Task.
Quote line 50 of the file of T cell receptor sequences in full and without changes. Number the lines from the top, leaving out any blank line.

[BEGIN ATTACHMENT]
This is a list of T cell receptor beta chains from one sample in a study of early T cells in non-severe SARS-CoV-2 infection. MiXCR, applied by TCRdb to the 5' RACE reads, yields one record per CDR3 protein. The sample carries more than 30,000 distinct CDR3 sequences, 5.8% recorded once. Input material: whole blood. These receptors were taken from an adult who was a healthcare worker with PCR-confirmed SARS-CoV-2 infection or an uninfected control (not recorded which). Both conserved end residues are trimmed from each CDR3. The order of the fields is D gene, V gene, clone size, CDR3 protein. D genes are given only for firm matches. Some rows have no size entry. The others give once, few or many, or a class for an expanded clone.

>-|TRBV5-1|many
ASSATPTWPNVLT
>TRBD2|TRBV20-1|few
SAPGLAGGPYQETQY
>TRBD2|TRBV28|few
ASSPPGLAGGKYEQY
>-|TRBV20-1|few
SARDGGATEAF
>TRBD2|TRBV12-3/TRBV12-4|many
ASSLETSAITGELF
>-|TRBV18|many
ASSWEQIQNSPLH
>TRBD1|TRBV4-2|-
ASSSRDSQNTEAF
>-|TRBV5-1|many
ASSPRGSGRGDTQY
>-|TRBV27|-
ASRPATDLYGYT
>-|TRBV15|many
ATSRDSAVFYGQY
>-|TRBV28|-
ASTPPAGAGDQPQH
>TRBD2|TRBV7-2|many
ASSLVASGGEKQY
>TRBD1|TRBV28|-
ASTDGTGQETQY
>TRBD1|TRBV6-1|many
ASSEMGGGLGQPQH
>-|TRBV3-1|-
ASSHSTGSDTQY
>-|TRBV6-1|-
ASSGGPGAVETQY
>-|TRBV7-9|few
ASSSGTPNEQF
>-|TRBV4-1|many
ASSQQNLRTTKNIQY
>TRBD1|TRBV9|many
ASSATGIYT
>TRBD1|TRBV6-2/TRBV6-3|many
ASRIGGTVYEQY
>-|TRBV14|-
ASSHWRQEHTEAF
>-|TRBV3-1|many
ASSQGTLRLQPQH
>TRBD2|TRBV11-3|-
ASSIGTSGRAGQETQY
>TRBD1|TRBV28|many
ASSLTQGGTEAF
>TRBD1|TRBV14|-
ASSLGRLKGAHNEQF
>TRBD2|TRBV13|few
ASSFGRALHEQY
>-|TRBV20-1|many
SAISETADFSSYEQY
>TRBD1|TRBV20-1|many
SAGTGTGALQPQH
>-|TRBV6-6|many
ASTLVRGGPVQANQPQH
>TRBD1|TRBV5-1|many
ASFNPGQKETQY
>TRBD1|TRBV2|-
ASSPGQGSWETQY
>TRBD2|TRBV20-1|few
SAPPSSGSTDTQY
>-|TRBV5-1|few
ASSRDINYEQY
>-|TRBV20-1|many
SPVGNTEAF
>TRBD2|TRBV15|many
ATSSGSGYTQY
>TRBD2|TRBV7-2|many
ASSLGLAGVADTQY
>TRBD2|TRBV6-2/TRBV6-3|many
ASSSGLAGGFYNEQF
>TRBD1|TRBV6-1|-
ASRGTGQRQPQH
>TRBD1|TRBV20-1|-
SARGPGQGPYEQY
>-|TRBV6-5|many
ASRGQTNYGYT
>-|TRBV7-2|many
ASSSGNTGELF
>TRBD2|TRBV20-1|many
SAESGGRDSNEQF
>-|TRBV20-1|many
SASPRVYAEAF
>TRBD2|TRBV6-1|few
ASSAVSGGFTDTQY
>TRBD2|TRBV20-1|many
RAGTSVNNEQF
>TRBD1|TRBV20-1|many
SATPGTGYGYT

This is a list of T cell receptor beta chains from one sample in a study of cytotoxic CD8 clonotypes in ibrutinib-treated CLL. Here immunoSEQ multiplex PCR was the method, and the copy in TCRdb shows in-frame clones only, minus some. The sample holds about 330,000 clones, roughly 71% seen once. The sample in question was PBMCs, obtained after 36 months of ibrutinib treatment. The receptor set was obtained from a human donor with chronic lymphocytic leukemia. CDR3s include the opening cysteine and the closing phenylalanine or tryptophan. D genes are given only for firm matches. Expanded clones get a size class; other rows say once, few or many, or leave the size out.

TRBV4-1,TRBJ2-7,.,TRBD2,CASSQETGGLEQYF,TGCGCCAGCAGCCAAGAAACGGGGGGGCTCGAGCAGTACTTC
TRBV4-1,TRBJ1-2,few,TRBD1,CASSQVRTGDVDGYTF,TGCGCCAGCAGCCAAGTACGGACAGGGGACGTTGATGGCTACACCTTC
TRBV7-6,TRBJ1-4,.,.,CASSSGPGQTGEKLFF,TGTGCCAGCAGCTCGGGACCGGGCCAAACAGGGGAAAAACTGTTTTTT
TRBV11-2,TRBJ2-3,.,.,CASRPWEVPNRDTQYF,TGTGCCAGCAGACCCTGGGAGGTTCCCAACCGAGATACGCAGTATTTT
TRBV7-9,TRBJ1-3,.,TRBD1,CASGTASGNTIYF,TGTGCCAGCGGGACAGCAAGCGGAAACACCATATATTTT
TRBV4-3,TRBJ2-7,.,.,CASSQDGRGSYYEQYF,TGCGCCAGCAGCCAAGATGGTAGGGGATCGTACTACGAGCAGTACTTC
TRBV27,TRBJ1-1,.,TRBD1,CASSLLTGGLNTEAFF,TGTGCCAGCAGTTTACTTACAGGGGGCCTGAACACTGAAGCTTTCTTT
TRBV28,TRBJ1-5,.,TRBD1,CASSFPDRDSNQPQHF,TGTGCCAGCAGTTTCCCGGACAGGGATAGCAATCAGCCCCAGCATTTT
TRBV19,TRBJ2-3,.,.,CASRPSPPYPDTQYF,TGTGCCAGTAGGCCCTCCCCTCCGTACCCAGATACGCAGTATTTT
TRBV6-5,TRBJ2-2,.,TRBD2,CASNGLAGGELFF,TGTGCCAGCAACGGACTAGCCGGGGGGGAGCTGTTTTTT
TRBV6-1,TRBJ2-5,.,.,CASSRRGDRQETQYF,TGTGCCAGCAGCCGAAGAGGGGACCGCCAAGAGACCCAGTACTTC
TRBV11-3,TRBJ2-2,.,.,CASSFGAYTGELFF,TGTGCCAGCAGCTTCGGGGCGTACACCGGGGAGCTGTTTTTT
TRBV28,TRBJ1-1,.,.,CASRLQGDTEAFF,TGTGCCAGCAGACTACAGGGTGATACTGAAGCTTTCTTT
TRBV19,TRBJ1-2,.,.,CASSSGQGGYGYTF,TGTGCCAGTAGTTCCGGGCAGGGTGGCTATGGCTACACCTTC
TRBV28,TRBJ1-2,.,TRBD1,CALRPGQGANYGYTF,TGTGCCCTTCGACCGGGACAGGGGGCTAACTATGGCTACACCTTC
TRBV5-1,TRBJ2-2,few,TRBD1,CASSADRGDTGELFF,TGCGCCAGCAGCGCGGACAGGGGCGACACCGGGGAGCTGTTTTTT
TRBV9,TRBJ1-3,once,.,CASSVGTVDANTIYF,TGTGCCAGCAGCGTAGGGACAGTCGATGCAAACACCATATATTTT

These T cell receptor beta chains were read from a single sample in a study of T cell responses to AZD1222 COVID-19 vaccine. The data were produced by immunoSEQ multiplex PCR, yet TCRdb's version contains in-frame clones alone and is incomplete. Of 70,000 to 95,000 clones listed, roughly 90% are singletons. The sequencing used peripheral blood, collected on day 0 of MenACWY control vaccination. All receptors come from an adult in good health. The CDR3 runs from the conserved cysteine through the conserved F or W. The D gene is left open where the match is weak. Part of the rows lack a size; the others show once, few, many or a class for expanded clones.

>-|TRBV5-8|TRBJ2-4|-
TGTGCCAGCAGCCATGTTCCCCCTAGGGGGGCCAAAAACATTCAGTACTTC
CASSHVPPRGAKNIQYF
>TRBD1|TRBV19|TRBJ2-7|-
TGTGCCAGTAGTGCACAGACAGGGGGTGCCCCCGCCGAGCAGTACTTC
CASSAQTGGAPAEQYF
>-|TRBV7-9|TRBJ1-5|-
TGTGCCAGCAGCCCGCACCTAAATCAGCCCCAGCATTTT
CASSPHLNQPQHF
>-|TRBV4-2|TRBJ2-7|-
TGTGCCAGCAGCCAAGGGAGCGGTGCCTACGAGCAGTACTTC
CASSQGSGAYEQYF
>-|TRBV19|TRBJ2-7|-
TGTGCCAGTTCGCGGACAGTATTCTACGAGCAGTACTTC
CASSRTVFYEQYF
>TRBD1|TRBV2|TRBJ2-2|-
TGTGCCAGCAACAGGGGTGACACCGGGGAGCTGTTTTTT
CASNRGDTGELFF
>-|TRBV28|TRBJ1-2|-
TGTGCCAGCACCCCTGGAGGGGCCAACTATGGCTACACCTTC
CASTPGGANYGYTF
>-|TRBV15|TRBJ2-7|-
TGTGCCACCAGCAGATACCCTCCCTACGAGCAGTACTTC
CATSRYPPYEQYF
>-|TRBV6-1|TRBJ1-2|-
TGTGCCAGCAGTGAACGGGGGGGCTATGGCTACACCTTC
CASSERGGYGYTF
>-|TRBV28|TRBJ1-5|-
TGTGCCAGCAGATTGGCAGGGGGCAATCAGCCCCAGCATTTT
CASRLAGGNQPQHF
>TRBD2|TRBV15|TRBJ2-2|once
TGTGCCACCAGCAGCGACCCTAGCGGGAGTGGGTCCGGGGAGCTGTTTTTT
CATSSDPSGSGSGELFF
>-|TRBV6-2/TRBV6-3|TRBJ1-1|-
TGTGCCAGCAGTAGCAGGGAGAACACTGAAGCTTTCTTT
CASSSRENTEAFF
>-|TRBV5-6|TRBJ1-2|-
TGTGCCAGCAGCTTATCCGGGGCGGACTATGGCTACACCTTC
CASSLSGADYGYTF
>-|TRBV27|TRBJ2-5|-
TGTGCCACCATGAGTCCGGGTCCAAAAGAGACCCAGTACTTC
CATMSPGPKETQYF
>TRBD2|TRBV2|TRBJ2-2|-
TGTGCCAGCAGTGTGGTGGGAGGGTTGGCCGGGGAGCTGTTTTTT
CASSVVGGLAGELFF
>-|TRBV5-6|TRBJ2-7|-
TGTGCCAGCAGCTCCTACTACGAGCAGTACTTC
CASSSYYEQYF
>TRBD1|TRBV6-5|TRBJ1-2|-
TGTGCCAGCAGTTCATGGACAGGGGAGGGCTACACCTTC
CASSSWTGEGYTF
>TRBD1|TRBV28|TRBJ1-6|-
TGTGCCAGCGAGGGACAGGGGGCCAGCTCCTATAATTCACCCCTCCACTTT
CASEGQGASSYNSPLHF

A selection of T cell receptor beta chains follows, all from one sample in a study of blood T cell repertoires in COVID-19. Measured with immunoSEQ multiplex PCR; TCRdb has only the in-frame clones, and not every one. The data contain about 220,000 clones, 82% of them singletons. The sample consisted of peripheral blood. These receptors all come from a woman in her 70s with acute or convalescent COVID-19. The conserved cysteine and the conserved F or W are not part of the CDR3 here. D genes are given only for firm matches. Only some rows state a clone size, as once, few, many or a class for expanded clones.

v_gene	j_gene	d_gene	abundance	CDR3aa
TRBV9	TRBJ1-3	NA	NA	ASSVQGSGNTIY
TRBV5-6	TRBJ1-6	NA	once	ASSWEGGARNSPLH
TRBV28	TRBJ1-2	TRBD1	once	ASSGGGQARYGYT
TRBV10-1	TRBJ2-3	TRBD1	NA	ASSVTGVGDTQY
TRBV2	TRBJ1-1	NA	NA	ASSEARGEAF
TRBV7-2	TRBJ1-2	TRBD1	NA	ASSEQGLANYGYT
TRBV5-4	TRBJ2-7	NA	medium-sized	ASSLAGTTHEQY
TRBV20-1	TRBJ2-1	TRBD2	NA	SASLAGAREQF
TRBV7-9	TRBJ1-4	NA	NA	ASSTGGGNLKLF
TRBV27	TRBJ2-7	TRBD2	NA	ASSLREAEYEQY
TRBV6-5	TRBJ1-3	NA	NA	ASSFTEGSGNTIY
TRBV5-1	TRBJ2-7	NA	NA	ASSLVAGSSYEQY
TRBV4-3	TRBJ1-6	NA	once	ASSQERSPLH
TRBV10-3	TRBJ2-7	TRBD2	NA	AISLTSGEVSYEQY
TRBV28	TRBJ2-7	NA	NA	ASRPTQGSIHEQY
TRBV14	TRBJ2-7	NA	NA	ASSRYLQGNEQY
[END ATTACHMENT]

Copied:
>TRBD1|TRBV14|-